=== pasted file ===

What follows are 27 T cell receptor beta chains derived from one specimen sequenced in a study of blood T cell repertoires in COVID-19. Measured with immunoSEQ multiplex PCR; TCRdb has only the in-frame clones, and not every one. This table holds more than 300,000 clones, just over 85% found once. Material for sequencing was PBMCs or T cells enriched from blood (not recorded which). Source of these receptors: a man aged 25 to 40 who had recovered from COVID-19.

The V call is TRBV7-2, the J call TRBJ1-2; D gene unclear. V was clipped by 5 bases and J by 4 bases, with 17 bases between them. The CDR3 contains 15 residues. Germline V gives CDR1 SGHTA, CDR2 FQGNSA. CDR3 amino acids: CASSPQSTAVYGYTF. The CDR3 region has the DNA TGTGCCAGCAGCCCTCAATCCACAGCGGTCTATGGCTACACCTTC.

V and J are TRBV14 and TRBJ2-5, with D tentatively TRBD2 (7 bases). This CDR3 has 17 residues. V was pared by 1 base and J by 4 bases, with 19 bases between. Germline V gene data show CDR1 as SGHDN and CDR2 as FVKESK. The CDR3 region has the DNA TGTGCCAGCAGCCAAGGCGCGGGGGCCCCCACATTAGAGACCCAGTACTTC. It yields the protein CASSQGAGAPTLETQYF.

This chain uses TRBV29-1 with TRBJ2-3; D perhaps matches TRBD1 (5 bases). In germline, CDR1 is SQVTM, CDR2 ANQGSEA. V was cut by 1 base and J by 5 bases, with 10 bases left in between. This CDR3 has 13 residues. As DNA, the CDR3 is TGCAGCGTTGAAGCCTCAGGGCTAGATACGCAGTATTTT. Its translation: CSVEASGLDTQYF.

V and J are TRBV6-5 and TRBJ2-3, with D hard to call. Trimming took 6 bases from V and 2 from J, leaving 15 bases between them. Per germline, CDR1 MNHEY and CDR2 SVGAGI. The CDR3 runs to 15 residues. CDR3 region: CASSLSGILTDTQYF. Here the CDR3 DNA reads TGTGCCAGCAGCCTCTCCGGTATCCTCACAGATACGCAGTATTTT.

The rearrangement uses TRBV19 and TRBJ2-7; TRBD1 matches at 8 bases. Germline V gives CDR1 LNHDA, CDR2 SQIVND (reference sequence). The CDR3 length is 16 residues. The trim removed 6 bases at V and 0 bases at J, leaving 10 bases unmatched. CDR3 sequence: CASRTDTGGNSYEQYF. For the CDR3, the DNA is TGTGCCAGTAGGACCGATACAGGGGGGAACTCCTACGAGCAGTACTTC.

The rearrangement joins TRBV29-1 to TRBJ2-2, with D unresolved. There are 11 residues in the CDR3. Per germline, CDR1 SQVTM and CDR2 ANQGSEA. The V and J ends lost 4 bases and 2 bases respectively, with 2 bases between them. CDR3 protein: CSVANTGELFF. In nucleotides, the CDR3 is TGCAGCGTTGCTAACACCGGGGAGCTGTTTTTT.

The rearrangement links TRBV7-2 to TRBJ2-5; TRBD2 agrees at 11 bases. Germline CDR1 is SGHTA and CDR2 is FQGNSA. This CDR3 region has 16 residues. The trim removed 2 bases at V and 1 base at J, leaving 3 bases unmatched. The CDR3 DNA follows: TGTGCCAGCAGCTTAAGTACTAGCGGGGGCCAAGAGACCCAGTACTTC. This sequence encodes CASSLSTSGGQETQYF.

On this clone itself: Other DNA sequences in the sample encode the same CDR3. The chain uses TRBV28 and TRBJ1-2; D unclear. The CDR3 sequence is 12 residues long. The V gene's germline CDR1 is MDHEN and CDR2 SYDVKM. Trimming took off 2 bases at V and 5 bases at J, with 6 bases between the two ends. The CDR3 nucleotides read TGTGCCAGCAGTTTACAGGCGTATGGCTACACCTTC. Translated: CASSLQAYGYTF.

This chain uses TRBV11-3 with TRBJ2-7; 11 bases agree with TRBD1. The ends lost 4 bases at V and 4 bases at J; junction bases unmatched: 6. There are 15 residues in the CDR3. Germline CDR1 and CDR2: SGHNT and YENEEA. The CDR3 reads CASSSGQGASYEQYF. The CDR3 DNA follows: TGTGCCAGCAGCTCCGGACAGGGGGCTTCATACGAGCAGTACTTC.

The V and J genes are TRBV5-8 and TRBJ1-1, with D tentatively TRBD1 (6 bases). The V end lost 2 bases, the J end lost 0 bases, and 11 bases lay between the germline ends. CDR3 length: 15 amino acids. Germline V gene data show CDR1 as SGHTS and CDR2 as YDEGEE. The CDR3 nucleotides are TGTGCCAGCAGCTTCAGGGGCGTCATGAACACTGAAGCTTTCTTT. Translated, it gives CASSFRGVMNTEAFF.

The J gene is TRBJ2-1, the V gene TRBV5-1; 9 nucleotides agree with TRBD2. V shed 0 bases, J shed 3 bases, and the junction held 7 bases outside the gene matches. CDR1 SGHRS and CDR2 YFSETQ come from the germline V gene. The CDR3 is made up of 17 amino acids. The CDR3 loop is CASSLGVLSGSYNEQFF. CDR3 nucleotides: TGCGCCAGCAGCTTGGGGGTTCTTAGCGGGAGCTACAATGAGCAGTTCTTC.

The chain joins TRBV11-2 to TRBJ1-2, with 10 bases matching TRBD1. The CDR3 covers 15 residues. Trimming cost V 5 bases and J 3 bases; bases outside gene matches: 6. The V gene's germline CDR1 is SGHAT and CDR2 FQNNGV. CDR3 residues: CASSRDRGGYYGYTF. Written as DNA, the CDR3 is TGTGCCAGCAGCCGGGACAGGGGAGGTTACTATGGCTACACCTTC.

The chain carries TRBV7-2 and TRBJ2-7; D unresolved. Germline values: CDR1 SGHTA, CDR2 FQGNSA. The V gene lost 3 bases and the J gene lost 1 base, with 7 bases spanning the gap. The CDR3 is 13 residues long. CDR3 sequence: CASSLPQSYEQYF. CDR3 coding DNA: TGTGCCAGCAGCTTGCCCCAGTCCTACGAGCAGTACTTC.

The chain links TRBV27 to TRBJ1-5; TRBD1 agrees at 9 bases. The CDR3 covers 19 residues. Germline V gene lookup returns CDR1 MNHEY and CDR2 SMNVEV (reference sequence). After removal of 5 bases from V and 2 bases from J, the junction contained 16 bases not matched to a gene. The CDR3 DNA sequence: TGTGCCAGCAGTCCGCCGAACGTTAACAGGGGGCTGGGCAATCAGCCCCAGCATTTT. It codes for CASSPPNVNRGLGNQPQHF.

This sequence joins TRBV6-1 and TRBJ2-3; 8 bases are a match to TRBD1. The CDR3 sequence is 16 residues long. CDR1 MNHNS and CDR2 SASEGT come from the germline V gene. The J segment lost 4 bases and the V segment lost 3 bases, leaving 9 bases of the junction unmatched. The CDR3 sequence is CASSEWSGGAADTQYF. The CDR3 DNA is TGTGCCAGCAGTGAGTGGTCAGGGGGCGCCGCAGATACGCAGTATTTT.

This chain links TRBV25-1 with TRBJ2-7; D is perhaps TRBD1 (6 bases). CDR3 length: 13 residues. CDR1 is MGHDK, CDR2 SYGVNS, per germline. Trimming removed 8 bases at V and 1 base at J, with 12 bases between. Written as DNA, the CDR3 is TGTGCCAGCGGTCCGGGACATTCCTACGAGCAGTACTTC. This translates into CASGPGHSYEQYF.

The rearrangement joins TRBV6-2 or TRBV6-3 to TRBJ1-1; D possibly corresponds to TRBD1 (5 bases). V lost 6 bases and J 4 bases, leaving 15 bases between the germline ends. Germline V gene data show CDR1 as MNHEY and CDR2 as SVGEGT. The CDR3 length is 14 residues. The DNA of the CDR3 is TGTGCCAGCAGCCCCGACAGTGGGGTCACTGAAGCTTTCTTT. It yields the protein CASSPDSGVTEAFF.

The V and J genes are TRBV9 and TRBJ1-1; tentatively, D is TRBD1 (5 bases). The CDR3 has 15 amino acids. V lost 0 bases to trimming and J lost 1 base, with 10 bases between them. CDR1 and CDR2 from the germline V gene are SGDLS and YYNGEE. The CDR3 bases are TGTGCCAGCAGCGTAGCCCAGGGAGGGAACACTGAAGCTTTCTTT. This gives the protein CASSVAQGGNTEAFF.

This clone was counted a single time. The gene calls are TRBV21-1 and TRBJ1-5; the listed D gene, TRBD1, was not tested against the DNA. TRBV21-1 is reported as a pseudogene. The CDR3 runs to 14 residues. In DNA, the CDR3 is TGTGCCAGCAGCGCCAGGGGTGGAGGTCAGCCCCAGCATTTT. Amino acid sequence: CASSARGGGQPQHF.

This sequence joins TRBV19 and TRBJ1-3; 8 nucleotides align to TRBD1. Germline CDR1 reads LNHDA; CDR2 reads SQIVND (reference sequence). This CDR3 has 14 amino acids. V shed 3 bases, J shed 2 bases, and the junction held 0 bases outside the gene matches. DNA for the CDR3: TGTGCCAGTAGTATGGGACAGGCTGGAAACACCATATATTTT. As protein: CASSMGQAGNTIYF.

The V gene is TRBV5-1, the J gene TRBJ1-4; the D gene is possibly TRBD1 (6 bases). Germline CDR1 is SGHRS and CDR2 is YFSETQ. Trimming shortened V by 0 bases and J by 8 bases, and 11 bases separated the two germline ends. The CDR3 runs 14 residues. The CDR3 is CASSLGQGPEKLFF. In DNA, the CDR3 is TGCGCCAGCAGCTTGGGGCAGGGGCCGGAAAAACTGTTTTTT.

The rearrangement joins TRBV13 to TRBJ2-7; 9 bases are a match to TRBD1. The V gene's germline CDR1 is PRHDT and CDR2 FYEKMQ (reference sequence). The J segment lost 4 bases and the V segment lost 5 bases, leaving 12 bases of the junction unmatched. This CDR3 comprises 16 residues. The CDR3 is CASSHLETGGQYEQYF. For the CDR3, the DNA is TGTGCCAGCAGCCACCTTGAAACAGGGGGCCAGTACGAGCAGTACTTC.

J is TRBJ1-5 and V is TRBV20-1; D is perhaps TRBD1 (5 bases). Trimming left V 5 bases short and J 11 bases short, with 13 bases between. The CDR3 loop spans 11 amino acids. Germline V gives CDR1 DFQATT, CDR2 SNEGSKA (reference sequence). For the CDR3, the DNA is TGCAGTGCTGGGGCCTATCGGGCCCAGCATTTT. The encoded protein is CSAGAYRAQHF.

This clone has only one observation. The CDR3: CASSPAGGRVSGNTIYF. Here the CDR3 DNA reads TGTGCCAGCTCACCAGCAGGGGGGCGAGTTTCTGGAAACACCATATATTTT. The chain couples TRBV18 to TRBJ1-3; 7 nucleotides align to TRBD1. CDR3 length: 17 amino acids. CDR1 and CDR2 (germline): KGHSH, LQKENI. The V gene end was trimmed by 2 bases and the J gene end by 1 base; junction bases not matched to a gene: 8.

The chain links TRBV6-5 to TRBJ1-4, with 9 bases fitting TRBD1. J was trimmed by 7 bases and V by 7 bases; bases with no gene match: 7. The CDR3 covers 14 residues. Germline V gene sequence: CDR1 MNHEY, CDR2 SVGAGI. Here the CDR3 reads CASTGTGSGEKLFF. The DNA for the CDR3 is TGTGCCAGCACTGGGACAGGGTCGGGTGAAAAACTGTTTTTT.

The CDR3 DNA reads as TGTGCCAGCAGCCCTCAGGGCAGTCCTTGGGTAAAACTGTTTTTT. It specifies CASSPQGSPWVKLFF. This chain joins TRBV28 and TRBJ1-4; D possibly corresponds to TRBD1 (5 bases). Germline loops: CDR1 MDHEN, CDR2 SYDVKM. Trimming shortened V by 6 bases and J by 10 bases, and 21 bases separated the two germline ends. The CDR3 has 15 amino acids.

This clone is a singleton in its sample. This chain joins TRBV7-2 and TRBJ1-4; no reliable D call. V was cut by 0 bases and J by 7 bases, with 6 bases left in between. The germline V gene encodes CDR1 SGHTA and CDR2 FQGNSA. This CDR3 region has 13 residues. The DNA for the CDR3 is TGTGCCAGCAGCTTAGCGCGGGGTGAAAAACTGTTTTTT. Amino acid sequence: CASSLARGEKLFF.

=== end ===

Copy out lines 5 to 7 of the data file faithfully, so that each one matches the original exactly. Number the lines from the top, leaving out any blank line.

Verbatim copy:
V and J are TRBV6-5 and TRBJ2-3, with D hard to call. Trimming took 6 bases from V and 2 from J, leaving 15 bases between them. Per germline, CDR1 MNHEY and CDR2 SVGAGI. The CDR3 runs to 15 residues. CDR3 region: CASSLSGILTDTQYF. Here the CDR3 DNA reads TGTGCCAGCAGCCTCTCCGGTATCCTCACAGATACGCAGTATTTT.

The rearrangement uses TRBV19 and TRBJ2-7; TRBD1 matches at 8 bases. Germline V gives CDR1 LNHDA, CDR2 SQIVND (reference sequence). The CDR3 length is 16 residues. The trim removed 6 bases at V and 0 bases at J, leaving 10 bases unmatched. CDR3 sequence: CASRTDTGGNSYEQYF. For the CDR3, the DNA is TGTGCCAGTAGGACCGATACAGGGGGGAACTCCTACGAGCAGTACTTC.

The rearrangement joins TRBV29-1 to TRBJ2-2, with D unresolved. There are 11 residues in the CDR3. Per germline, CDR1 SQVTM and CDR2 ANQGSEA. The V and J ends lost 4 bases and 2 bases respectively, with 2 bases between them. CDR3 protein: CSVANTGELFF. In nucleotides, the CDR3 is TGCAGCGTTGCTAACACCGGGGAGCTGTTTTTT.